As any given series – whether speaking of video games, movies, or even books – begins to swell in number of installments, creativity seemingly withers away; the well of inspiration runs dry, and accordingly the product suffers; the end result is one of repetition and unsatisfaction. To use film as further illustration, hearing the title Friday the 13th: Part IX or Saw VI is almost groan-inducing, because the longevity of those various series means novelty and emotion have long begun to deteriorate And so it is with video games. Ubisoft, cleverly, gave each of their titles more individualized names, rather than proceeding to assign them a formal numerical designator, a clever, masking trick, and still the massiveness of the series must be mentioned, even if efforts were made to conceal that massiveness: since 2007, roughly fifteen mainline installments have been released for Assassin’s Creed, a staggering number, the nearest rival and eclipser perhaps being Call of Duty. Again, though, Ubisoft have managed to ward off stagnation and creative poverty, largely by constantly reinventing the series; if the gameplay mechanics and world building are growing expected, if they lose their novelty, they can be bettered by undergoing substantial alteration, and throughout the series there periodically emerge titles of swelling innovation, helping explain the series’ continued successes and relevance. While it is acknowledgeable that one protagonist preserved from title to title increases narrative richness, the diversification of protagonists and world-building from Origins through to Odyssey only bolsters the innovation, maintains freshness. Large in scope on their own, these three titles do manage to attain an epic-like status, even if only tangentially and half-heartedly connected.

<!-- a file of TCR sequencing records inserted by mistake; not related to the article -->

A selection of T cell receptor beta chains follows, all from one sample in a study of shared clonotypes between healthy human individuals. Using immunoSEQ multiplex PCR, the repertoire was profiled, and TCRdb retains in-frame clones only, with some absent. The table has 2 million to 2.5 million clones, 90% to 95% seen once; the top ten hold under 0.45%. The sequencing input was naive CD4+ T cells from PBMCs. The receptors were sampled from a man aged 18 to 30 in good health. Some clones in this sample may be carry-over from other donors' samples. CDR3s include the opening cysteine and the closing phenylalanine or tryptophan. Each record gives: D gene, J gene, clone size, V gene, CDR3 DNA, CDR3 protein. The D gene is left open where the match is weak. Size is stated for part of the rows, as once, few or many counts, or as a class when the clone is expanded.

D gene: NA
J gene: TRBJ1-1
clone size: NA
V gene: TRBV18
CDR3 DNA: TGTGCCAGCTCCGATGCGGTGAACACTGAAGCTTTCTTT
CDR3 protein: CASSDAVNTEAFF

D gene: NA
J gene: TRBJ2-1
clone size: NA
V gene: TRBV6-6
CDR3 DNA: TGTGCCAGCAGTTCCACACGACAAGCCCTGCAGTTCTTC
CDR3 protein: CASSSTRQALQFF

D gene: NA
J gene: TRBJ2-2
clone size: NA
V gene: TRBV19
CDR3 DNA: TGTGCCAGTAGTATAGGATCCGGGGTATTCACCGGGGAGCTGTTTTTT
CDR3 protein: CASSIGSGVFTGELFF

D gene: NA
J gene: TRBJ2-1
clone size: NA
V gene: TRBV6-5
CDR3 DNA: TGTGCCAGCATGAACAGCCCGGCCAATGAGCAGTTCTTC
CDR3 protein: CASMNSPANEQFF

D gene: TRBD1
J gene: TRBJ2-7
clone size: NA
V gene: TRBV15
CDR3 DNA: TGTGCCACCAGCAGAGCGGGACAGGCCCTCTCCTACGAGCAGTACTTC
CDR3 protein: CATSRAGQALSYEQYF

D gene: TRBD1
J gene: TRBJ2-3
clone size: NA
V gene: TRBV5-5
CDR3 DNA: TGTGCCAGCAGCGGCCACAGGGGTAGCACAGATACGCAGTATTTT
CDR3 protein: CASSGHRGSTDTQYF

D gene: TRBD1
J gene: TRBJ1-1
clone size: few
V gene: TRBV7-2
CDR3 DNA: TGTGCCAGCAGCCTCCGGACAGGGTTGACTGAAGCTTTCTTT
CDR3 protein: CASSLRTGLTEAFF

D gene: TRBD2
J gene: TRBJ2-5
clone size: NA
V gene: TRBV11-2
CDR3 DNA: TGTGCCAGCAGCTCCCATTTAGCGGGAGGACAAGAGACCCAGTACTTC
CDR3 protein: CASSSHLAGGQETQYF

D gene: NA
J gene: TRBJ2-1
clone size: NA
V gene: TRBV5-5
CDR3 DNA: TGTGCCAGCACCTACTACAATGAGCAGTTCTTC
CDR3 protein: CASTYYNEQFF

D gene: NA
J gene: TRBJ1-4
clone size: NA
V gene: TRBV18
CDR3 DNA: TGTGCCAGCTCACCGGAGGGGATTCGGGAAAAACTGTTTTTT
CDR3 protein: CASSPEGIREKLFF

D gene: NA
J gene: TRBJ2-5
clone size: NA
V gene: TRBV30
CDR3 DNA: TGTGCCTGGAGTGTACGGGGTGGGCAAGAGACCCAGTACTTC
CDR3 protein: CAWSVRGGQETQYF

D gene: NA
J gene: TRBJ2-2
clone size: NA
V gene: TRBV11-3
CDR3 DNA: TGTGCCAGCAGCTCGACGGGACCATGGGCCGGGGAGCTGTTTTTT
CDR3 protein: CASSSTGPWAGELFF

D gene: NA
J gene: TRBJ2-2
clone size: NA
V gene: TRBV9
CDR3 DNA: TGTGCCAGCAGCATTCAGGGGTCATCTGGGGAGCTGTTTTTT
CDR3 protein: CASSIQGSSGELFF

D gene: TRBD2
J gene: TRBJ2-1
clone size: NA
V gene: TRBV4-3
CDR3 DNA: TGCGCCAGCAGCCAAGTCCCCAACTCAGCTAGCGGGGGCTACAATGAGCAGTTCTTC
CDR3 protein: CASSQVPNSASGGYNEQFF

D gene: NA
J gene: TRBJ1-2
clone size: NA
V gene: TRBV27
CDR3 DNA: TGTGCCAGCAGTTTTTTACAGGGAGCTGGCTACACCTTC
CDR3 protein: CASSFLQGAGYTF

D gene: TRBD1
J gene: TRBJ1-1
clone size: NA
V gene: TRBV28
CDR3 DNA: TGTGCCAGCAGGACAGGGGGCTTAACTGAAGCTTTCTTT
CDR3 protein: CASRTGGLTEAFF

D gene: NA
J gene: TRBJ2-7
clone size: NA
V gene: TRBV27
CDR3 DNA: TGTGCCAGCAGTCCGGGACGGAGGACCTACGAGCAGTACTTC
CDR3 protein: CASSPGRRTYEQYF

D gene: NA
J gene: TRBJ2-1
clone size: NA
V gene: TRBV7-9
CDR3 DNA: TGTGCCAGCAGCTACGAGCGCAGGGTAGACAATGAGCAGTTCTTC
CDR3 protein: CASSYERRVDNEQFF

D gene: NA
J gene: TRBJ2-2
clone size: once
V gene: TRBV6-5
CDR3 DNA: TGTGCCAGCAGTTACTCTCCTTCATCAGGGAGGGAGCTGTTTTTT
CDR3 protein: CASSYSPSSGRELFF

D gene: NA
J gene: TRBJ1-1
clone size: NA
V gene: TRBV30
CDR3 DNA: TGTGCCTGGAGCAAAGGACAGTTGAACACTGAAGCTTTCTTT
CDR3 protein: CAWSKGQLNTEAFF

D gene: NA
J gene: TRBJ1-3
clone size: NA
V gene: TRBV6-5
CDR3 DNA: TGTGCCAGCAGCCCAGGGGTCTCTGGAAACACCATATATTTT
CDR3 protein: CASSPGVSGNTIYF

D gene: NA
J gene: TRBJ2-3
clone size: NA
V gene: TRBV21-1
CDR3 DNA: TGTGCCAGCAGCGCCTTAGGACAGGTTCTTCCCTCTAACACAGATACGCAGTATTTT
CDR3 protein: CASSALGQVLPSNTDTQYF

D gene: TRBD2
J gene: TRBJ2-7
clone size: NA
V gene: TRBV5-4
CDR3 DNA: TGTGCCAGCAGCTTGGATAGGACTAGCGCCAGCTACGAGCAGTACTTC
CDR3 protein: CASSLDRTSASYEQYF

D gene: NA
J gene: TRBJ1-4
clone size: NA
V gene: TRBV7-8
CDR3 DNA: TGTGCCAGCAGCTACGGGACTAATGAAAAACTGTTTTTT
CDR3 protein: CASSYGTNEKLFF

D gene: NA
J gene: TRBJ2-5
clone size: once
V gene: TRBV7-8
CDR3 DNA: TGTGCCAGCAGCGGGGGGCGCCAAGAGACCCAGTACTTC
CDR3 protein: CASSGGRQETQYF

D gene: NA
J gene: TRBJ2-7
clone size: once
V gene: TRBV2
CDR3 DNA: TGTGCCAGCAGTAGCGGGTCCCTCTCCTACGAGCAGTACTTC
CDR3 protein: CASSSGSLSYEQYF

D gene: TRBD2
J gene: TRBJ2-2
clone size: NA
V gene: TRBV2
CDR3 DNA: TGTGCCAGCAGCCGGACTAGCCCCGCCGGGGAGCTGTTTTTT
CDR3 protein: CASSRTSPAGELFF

While these three titles can be praised for their innovation, world-building, and gameplay constructions, narratively they are inferior to earlier titles, specifically the games which make up Desmond’s saga, begun with the release of the initial game and concluded with Assassin’s Creed III’s release in 2012. As character, Desmond is mostly dull and unlikable, a bland figure with no endearing attributes, his voice acting, the whining nature of his delivery, destroying any compelling attributes. And yet Desmond’s presence, the influence he exerted on this collection of titles, cannot be overstressed in importance; he was like a binding agent, the entire series revolving around his existence and his plight, a plight he was situated in simply because of his ancestry, his relation to earlier members of the Assassin Order. With Desmond, carried over from title to title, a neat sort of cohesion was achieved here, and seeing Desmond grow and develop – for there is certainly some observable character development, even if Desmond is relatively shallow – is immensely satisfying and engrossing; the player sees the odyssey-like nature of his journey from reluctant bartender, indifferent to the ways of the world, through towards master assassin tasked with saving the world from the hostilities of a prehistorian race. This collected narrative, then, could absolutely be termed an epic. Once Desmond’s journey saw conclusion, the series’ narratives grew directionless. Gone was Altair, gone was Connor, and, most crucially, gone was charismatic Ezio Auditore, immensely likable and illustration of an almost perfect player character. Seeing his own odyssey unfold simultaneously to Desmond’s own is a true wonder to behold; Assassin’s Creed II, Brotherhood, and Revelations, when taken together, are emblematic of narrative profoundness – they communicate the great potentials realizable when one player character is carried over from title to title. With the conclusion of Desmond’s tale, no player character in the Assassin’s Creed series has been controllable in multiple different installments, and this partially explains why the sequels have floundered narratively. Beyond this one series, meanwhile, other developers have discovered the epicness defining one interconnected journey, as is the case with the original Gears of War trilogy, and most notably within the Mass Effect series, developed by Bioware, those narrative masters; Commander Shepard’s character arc, the planet hopping which that arc entails, is immensely profound, well-developed, while the preservation of player choices from title to title communicates a sharp sense of player agency, as if the player is directly acting upon that gameworld, influencing it in the direction of their choosing. A space opera, then, the Mass Effect series, linked by Commander Shepard just as much as early Assassin’s Creed was linked by Desmond Miles, further shows the merit of direct narrative continuance.